Neighbor Kawika Palacios, 29, says the Legan family has lived in the neighborhood for more than 18 years and mostly has kept to itself. Santino Legan, who is one of three children, was sometimes seen outside with his siblings boxing with their father, Palacios said.
Andrew Sanchez, a 19-year-old college student, said he saw police with flashlights swarm into the backyard that abuts his family’s property.
It stung, Sanchez said, to see the festival become the site of another mass shooting. His family buys weekend passes every year. Sanchez attended on Friday; his mother, Saturday.
In this town of garlic pickers and Silicon Valley commuters, the festival “is the one thing Gilroy has going,” Sanchez said.
“It’s hurting everyone in Gilroy,” he said. “That festival means so much to us, and it will forever be tainted.”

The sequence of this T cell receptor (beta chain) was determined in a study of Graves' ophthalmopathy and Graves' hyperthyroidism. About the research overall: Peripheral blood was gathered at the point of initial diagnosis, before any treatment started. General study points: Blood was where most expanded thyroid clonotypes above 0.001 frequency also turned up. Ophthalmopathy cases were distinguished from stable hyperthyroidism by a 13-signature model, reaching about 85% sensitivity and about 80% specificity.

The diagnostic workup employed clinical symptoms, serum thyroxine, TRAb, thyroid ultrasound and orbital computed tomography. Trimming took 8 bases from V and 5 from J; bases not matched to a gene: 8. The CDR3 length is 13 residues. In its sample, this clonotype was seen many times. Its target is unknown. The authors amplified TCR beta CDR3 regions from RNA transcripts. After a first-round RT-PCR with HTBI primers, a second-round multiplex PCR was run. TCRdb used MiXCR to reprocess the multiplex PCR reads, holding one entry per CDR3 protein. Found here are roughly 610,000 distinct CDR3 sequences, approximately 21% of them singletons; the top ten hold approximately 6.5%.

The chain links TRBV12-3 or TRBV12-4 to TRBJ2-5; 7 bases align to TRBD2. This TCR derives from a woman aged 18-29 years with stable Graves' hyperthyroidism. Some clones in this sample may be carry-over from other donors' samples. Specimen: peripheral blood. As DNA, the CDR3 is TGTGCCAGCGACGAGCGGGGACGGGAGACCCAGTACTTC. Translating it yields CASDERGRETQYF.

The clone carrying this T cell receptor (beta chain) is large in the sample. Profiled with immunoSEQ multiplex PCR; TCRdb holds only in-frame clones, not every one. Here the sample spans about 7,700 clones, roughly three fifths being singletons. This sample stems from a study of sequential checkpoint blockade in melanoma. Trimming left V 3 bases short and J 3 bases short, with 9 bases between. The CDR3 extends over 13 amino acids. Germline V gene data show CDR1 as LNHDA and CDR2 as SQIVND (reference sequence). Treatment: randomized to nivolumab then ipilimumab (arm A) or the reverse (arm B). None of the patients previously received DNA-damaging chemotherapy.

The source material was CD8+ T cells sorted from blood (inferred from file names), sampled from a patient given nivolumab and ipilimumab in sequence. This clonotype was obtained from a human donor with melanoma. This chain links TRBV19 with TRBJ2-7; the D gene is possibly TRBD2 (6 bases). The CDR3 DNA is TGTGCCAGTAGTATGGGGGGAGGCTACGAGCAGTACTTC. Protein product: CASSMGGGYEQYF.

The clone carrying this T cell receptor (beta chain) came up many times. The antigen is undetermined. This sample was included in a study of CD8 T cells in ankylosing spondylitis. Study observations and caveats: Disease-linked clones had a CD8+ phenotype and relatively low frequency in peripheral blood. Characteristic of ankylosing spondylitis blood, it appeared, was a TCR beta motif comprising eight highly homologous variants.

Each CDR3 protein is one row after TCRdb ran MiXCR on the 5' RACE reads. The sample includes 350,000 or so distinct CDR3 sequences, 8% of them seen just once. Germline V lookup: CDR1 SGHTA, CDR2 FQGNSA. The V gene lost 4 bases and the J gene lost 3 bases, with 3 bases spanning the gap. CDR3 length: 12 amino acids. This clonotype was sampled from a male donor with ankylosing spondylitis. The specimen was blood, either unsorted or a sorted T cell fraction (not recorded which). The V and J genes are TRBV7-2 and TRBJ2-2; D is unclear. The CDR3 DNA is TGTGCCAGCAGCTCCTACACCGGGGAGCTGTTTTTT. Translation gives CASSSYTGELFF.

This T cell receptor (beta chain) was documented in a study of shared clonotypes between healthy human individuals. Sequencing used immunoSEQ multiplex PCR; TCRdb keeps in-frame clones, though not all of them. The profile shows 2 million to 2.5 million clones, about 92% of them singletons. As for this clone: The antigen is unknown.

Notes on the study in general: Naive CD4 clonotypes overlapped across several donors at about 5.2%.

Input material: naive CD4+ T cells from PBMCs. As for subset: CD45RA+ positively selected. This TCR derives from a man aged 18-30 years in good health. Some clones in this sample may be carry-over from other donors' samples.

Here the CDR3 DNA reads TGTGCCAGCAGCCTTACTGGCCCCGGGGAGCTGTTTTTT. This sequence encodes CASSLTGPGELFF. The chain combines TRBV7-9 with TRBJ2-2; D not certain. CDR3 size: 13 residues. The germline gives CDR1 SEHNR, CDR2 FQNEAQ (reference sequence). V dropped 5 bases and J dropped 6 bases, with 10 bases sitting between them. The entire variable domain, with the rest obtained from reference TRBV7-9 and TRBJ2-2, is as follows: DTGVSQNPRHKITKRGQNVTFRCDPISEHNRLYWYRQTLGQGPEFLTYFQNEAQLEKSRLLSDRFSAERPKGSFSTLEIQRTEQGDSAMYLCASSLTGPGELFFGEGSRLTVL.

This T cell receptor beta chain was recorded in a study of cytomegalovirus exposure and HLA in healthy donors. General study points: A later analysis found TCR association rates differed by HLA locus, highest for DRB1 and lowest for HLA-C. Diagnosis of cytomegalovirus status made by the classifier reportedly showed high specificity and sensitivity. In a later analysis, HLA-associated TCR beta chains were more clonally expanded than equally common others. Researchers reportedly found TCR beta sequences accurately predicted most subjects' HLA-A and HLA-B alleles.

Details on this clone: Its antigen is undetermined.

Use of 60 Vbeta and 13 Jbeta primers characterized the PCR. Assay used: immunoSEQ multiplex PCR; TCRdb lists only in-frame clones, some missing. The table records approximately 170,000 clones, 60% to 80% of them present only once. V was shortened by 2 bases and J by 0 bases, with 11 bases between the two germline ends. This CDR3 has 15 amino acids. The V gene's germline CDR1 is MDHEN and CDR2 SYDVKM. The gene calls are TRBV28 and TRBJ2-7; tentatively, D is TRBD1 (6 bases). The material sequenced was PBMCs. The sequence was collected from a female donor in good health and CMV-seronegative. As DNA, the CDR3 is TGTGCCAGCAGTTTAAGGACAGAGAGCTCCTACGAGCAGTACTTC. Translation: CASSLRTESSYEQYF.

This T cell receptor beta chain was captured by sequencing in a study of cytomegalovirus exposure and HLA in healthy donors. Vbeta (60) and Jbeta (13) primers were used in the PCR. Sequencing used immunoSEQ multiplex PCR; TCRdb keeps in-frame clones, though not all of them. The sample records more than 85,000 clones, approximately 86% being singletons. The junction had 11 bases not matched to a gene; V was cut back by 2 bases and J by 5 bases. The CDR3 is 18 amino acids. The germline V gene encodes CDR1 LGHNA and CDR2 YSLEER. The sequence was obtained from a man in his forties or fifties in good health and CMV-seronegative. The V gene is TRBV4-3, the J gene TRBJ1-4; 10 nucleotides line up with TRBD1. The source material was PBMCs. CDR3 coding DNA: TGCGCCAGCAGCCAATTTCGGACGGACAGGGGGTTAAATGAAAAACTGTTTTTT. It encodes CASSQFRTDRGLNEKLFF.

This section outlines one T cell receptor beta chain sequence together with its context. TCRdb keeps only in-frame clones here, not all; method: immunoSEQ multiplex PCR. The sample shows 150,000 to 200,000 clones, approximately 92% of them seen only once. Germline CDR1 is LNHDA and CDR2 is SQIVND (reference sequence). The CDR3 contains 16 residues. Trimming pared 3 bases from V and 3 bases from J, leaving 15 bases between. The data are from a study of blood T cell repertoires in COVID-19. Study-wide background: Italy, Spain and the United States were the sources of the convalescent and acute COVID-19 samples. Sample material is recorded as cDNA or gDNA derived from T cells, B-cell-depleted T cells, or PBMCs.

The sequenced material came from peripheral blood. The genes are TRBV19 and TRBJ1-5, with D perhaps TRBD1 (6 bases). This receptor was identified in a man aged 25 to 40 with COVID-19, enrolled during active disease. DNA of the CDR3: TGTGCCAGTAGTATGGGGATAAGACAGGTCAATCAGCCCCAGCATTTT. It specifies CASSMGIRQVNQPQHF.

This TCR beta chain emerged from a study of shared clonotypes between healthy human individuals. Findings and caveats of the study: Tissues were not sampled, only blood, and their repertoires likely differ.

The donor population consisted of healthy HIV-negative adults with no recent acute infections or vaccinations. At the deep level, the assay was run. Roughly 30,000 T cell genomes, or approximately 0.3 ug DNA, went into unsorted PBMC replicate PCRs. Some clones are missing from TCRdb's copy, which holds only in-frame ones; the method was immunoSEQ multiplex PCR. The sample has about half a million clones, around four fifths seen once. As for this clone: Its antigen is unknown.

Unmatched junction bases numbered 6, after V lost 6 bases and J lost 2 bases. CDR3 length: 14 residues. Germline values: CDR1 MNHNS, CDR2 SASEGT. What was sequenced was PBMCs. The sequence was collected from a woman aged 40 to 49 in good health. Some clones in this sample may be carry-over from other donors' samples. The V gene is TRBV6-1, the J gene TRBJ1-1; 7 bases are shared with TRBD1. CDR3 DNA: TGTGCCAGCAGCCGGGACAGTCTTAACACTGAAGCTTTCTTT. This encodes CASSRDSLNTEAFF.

Founded in 1979, the Gilroy Garlic Festival bills itself as “the world’s greatest summer food festival.” The three-day event at Christmas Hill Park is hosted by community volunteers and raises money for local schools, charities and nonprofit organizations.
On Sunday night, Brenda Chizanskos, 52, was enjoying the final hour of the festival with her daughters, Jessica, 23, and Julia, 21. Jessica’s boyfriend, Bryan Vazquez, had joined them at a picnic table under an open shade tent near the Vineyard music stage.
The garlic festival was a tradition for them, a place to catch up with friends, to have a signature pepper steak sandwich or scampi, or have a picture taken in front of the 12-foot-tall garlic bulb with the propane flame lighting the top.